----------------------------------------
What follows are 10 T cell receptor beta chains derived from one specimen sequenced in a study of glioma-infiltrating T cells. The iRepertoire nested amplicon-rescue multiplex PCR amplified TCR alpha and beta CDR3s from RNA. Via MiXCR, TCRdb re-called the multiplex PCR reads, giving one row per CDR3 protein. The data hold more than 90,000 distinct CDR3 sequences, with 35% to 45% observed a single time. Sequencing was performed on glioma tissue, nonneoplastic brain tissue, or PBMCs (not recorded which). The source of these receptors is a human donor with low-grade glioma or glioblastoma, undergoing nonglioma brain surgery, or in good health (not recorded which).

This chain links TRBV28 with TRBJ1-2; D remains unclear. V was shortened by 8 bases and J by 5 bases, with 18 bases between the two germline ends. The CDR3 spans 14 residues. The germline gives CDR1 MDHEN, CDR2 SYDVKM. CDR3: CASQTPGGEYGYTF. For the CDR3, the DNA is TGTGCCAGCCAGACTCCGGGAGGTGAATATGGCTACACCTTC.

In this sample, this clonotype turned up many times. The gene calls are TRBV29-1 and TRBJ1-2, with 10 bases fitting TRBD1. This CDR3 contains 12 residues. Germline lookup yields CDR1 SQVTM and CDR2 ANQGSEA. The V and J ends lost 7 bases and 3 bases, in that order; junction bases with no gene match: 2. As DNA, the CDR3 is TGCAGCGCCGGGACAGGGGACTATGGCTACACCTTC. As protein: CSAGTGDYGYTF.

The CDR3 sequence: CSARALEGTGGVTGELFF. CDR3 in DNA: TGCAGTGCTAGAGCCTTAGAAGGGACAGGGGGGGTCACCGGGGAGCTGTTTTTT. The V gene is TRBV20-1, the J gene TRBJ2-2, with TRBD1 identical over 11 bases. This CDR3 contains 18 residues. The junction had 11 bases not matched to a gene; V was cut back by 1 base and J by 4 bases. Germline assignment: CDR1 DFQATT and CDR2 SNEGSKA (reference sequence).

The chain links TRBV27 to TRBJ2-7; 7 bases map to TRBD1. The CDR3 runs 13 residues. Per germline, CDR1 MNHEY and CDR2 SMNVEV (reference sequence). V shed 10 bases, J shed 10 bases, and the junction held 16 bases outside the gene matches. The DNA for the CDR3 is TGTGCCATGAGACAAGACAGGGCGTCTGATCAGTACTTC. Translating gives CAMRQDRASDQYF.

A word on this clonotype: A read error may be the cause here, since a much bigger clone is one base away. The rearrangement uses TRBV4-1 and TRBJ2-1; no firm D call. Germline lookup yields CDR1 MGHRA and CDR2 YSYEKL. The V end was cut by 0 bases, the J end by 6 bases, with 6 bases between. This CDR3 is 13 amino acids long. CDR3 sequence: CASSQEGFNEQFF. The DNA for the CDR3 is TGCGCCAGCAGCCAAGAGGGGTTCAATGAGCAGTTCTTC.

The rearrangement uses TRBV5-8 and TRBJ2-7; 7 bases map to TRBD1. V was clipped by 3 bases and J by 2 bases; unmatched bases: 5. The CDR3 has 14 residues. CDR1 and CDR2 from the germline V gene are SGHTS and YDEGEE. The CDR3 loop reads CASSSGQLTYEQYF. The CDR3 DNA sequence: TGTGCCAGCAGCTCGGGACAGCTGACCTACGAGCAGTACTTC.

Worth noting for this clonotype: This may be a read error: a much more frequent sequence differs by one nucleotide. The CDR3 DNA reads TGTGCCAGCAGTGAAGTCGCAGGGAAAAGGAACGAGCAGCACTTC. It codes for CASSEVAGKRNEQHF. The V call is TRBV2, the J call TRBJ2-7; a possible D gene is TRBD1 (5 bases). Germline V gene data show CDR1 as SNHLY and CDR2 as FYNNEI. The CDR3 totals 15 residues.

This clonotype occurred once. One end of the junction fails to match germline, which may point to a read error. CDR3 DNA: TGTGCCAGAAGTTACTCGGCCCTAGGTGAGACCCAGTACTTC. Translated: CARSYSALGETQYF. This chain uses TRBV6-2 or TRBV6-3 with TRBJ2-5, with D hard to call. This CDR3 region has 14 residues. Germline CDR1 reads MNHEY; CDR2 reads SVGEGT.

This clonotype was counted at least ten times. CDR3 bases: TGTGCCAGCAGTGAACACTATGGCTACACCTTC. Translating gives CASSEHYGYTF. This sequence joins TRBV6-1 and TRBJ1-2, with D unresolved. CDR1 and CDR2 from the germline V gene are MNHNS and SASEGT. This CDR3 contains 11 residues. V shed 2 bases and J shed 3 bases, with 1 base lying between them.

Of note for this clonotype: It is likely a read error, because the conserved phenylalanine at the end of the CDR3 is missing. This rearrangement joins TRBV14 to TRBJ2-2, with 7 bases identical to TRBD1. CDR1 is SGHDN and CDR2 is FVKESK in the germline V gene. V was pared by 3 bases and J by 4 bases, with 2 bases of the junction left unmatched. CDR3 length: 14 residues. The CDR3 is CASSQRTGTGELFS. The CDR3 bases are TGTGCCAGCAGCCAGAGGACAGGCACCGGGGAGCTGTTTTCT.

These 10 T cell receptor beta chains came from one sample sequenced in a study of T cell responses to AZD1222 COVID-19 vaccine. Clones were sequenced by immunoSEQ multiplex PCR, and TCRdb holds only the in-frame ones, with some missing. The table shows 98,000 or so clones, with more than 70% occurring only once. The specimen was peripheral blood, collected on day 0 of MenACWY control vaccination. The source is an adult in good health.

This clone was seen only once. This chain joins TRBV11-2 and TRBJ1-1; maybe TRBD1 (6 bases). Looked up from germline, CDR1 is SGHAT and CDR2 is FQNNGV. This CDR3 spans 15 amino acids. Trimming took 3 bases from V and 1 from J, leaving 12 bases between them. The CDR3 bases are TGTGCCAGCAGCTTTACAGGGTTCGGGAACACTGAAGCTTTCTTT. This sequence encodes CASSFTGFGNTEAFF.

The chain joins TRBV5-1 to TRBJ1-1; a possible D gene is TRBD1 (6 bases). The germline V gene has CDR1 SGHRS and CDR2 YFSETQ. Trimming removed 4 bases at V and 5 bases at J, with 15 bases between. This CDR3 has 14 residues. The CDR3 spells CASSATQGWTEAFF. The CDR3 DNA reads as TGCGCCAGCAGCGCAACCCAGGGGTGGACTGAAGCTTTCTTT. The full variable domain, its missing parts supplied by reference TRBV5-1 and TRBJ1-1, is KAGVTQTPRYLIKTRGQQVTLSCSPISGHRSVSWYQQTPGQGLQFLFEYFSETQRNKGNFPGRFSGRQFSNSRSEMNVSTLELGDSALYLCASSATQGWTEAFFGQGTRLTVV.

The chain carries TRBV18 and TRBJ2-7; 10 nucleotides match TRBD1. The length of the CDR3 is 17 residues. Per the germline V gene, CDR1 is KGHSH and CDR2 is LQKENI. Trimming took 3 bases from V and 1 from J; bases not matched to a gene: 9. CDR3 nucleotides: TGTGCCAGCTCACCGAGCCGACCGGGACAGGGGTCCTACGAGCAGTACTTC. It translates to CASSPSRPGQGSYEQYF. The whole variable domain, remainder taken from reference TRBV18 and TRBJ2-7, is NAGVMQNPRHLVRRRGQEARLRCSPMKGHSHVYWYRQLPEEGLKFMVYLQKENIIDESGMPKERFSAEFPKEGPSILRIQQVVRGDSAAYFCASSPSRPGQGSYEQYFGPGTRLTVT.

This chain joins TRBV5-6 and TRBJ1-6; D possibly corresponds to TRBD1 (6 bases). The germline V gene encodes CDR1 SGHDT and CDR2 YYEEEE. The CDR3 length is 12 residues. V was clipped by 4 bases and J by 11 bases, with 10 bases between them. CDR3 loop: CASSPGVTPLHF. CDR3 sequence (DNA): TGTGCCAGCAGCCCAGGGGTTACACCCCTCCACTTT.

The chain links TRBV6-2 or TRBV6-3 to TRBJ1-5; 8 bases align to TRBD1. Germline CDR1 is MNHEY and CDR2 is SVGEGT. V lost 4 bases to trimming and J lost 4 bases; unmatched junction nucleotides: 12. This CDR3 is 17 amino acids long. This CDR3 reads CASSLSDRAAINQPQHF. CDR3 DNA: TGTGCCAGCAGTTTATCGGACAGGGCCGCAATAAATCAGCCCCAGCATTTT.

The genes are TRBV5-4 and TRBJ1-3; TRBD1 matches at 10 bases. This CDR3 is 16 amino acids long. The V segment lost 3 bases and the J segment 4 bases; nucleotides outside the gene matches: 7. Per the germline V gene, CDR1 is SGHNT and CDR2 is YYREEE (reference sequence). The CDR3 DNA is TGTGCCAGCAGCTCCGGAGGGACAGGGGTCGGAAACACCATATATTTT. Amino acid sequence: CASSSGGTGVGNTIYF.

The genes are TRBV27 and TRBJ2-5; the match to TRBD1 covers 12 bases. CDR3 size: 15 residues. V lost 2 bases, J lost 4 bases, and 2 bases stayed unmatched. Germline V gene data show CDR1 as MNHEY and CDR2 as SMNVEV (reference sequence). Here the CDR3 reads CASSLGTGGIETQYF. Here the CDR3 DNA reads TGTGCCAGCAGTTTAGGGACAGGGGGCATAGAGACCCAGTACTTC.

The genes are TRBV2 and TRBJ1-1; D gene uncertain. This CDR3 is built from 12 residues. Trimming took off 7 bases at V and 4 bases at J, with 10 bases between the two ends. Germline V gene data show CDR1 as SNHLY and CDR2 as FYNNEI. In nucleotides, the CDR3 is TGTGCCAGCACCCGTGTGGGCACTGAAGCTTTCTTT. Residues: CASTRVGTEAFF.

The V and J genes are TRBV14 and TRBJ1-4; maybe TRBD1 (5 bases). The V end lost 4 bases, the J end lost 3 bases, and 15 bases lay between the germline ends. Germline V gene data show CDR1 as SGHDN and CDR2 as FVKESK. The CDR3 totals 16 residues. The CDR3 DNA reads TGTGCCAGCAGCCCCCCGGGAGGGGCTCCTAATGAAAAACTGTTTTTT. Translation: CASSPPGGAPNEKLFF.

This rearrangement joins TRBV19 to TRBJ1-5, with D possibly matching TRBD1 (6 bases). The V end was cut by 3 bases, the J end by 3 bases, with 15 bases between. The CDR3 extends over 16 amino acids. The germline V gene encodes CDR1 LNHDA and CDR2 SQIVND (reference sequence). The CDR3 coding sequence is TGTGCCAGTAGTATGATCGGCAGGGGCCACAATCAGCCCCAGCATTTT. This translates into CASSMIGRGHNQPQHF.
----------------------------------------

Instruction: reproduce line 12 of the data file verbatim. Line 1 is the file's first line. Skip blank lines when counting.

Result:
These 10 T cell receptor beta chains came from one sample sequenced in a study of T cell responses to AZD1222 COVID-19 vaccine. Clones were sequenced by immunoSEQ multiplex PCR, and TCRdb holds only the in-frame ones, with some missing. The table shows 98,000 or so clones, with more than 70% occurring only once. The specimen was peripheral blood, collected on day 0 of MenACWY control vaccination. The source is an adult in good health.